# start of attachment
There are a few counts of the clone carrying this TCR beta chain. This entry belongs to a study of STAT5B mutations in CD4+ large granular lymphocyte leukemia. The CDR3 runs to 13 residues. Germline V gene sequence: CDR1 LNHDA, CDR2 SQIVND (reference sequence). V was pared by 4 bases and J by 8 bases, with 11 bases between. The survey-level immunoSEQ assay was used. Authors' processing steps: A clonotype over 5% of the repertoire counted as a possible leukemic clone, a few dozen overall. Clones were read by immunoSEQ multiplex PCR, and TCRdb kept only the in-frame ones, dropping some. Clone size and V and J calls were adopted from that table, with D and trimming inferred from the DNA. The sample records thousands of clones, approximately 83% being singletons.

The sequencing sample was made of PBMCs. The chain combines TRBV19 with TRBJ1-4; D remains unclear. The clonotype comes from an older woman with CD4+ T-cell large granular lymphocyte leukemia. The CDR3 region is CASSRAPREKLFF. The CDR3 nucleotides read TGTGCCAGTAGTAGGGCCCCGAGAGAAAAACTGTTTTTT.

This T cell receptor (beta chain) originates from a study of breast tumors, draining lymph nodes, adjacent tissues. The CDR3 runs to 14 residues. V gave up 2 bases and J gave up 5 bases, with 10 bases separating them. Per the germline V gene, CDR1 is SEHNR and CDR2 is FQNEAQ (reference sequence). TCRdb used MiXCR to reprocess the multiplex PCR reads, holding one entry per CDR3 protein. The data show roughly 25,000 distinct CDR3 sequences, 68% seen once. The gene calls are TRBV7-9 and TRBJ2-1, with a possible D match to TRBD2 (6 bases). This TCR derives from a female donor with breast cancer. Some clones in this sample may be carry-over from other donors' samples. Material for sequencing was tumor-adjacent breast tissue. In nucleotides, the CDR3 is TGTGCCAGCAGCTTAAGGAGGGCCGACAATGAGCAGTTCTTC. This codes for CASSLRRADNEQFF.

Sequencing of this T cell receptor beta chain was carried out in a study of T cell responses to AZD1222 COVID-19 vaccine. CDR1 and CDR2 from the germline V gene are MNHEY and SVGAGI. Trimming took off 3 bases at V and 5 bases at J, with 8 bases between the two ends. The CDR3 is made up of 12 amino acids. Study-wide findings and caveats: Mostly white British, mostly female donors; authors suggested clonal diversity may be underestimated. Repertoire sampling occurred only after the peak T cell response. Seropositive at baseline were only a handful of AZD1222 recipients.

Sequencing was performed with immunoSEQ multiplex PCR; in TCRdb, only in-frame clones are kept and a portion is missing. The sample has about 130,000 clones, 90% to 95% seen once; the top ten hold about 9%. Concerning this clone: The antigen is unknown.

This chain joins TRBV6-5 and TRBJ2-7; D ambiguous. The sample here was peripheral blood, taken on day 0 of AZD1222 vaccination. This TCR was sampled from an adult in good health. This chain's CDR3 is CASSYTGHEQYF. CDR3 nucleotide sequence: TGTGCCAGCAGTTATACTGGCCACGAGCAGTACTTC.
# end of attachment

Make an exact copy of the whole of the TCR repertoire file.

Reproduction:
There are a few counts of the clone carrying this TCR beta chain. This entry belongs to a study of STAT5B mutations in CD4+ large granular lymphocyte leukemia. The CDR3 runs to 13 residues. Germline V gene sequence: CDR1 LNHDA, CDR2 SQIVND (reference sequence). V was pared by 4 bases and J by 8 bases, with 11 bases between. The survey-level immunoSEQ assay was used. Authors' processing steps: A clonotype over 5% of the repertoire counted as a possible leukemic clone, a few dozen overall. Clones were read by immunoSEQ multiplex PCR, and TCRdb kept only the in-frame ones, dropping some. Clone size and V and J calls were adopted from that table, with D and trimming inferred from the DNA. The sample records thousands of clones, approximately 83% being singletons.

The sequencing sample was made of PBMCs. The chain combines TRBV19 with TRBJ1-4; D remains unclear. The clonotype comes from an older woman with CD4+ T-cell large granular lymphocyte leukemia. The CDR3 region is CASSRAPREKLFF. The CDR3 nucleotides read TGTGCCAGTAGTAGGGCCCCGAGAGAAAAACTGTTTTTT.

This T cell receptor (beta chain) originates from a study of breast tumors, draining lymph nodes, adjacent tissues. The CDR3 runs to 14 residues. V gave up 2 bases and J gave up 5 bases, with 10 bases separating them. Per the germline V gene, CDR1 is SEHNR and CDR2 is FQNEAQ (reference sequence). TCRdb used MiXCR to reprocess the multiplex PCR reads, holding one entry per CDR3 protein. The data show roughly 25,000 distinct CDR3 sequences, 68% seen once. The gene calls are TRBV7-9 and TRBJ2-1, with a possible D match to TRBD2 (6 bases). This TCR derives from a female donor with breast cancer. Some clones in this sample may be carry-over from other donors' samples. Material for sequencing was tumor-adjacent breast tissue. In nucleotides, the CDR3 is TGTGCCAGCAGCTTAAGGAGGGCCGACAATGAGCAGTTCTTC. This codes for CASSLRRADNEQFF.

Sequencing of this T cell receptor beta chain was carried out in a study of T cell responses to AZD1222 COVID-19 vaccine. CDR1 and CDR2 from the germline V gene are MNHEY and SVGAGI. Trimming took off 3 bases at V and 5 bases at J, with 8 bases between the two ends. The CDR3 is made up of 12 amino acids. Study-wide findings and caveats: Mostly white British, mostly female donors; authors suggested clonal diversity may be underestimated. Repertoire sampling occurred only after the peak T cell response. Seropositive at baseline were only a handful of AZD1222 recipients.

Sequencing was performed with immunoSEQ multiplex PCR; in TCRdb, only in-frame clones are kept and a portion is missing. The sample has about 130,000 clones, 90% to 95% seen once; the top ten hold about 9%. Concerning this clone: The antigen is unknown.

This chain joins TRBV6-5 and TRBJ2-7; D ambiguous. The sample here was peripheral blood, taken on day 0 of AZD1222 vaccination. This TCR was sampled from an adult in good health. This chain's CDR3 is CASSYTGHEQYF. CDR3 nucleotide sequence: TGTGCCAGCAGTTATACTGGCCACGAGCAGTACTTC.